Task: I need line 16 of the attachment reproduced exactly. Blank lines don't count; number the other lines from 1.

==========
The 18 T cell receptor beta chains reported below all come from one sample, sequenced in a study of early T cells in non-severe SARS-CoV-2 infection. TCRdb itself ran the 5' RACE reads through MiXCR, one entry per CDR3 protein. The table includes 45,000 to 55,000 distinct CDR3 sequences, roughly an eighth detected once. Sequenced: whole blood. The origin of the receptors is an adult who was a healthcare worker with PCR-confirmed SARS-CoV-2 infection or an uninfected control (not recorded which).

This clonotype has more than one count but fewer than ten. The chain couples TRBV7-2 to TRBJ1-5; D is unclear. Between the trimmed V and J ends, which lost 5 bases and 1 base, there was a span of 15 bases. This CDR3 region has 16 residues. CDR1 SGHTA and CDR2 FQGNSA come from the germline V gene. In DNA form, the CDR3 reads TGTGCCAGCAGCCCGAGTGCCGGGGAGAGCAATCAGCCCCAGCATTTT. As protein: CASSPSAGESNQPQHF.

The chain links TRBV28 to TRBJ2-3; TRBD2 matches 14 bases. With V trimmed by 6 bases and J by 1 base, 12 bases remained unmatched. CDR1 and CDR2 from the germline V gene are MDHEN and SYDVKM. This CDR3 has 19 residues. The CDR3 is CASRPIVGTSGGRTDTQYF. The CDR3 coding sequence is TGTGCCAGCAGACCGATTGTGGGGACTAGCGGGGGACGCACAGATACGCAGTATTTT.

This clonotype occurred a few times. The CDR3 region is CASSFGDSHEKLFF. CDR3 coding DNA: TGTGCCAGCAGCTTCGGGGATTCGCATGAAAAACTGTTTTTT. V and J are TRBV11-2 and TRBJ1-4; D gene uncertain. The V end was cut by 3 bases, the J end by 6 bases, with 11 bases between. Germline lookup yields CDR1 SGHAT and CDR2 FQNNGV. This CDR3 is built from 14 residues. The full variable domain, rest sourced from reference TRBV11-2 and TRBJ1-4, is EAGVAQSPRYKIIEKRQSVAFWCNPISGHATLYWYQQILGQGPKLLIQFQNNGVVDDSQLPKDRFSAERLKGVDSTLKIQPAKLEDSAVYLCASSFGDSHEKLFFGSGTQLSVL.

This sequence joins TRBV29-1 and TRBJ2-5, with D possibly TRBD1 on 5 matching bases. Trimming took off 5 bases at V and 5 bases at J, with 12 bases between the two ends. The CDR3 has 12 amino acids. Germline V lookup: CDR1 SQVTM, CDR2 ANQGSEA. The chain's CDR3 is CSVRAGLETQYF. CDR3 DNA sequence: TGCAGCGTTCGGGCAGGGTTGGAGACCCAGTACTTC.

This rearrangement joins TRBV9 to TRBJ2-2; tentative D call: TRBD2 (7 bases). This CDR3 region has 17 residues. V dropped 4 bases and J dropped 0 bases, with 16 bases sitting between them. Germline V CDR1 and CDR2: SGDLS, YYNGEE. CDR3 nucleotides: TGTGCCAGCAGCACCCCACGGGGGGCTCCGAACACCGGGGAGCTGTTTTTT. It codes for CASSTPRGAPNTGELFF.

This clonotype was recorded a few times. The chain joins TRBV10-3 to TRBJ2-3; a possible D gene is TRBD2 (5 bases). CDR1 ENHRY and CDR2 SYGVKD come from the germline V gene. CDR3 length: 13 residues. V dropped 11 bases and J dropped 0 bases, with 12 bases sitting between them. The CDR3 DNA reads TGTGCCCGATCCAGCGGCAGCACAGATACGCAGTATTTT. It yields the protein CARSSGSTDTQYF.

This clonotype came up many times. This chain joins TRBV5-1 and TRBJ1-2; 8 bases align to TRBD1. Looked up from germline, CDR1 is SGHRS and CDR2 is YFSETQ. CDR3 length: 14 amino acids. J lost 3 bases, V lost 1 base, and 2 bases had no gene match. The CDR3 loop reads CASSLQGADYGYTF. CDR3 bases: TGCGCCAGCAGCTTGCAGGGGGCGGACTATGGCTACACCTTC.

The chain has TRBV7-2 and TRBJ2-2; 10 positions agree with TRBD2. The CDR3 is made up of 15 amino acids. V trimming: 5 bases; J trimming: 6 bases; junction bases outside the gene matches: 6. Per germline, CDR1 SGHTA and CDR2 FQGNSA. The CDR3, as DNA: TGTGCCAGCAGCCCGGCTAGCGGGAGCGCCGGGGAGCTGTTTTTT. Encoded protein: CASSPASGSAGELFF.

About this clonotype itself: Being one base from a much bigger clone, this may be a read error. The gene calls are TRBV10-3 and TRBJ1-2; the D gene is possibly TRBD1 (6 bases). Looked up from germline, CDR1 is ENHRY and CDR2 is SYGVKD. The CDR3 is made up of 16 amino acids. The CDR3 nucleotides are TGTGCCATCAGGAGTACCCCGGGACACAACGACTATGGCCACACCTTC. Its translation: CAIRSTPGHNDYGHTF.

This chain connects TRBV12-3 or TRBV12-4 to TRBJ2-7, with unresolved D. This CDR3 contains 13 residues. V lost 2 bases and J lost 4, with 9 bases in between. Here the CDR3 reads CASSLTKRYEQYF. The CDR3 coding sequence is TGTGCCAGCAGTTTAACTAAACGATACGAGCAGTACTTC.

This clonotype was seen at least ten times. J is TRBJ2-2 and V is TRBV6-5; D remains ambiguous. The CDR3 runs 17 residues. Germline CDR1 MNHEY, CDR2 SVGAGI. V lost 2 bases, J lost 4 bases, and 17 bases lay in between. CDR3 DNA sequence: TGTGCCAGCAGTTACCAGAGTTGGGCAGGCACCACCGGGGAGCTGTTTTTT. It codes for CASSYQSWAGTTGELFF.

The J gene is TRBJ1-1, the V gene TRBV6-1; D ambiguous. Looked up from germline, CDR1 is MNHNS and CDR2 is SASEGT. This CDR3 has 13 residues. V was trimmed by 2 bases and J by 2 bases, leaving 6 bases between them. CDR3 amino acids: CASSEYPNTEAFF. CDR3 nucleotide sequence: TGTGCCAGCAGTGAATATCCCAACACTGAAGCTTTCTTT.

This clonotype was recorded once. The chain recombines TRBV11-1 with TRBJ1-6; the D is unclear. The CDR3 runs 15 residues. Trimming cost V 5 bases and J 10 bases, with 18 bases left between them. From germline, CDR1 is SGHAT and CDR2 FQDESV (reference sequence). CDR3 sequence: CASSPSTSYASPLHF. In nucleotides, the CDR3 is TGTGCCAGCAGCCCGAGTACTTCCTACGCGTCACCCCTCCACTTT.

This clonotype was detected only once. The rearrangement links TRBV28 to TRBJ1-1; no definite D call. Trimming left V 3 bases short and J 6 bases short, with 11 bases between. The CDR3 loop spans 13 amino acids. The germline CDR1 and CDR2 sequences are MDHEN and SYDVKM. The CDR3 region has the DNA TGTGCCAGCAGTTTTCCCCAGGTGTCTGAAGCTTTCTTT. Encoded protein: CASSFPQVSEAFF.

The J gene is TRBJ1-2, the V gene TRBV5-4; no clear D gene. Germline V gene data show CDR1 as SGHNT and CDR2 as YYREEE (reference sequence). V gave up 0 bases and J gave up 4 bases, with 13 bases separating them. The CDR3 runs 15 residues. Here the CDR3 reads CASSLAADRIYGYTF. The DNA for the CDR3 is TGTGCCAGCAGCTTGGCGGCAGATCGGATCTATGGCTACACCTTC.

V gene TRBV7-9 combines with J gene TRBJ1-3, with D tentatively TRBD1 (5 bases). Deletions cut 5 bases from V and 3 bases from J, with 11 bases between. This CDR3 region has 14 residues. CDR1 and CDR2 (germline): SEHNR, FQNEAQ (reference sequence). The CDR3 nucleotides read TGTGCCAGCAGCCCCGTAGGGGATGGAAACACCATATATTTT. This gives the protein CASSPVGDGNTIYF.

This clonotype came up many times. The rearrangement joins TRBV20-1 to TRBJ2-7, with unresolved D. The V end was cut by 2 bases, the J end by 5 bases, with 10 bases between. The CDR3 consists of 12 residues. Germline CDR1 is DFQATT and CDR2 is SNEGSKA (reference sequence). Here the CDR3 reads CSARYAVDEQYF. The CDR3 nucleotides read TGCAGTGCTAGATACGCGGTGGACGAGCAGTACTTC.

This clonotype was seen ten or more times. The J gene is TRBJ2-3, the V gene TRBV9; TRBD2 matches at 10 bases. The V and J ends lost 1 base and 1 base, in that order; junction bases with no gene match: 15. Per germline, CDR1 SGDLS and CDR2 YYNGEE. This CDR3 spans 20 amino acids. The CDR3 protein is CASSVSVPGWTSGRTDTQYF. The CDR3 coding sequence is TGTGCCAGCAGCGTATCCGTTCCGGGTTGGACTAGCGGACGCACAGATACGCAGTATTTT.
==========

The J gene is TRBJ1-2, the V gene TRBV5-4; no clear D gene. Germline V gene data show CDR1 as SGHNT and CDR2 as YYREEE (reference sequence). V gave up 0 bases and J gave up 4 bases, with 13 bases separating them. The CDR3 runs 15 residues. Here the CDR3 reads CASSLAADRIYGYTF. The DNA for the CDR3 is TGTGCCAGCAGCTTGGCGGCAGATCGGATCTATGGCTACACCTTC.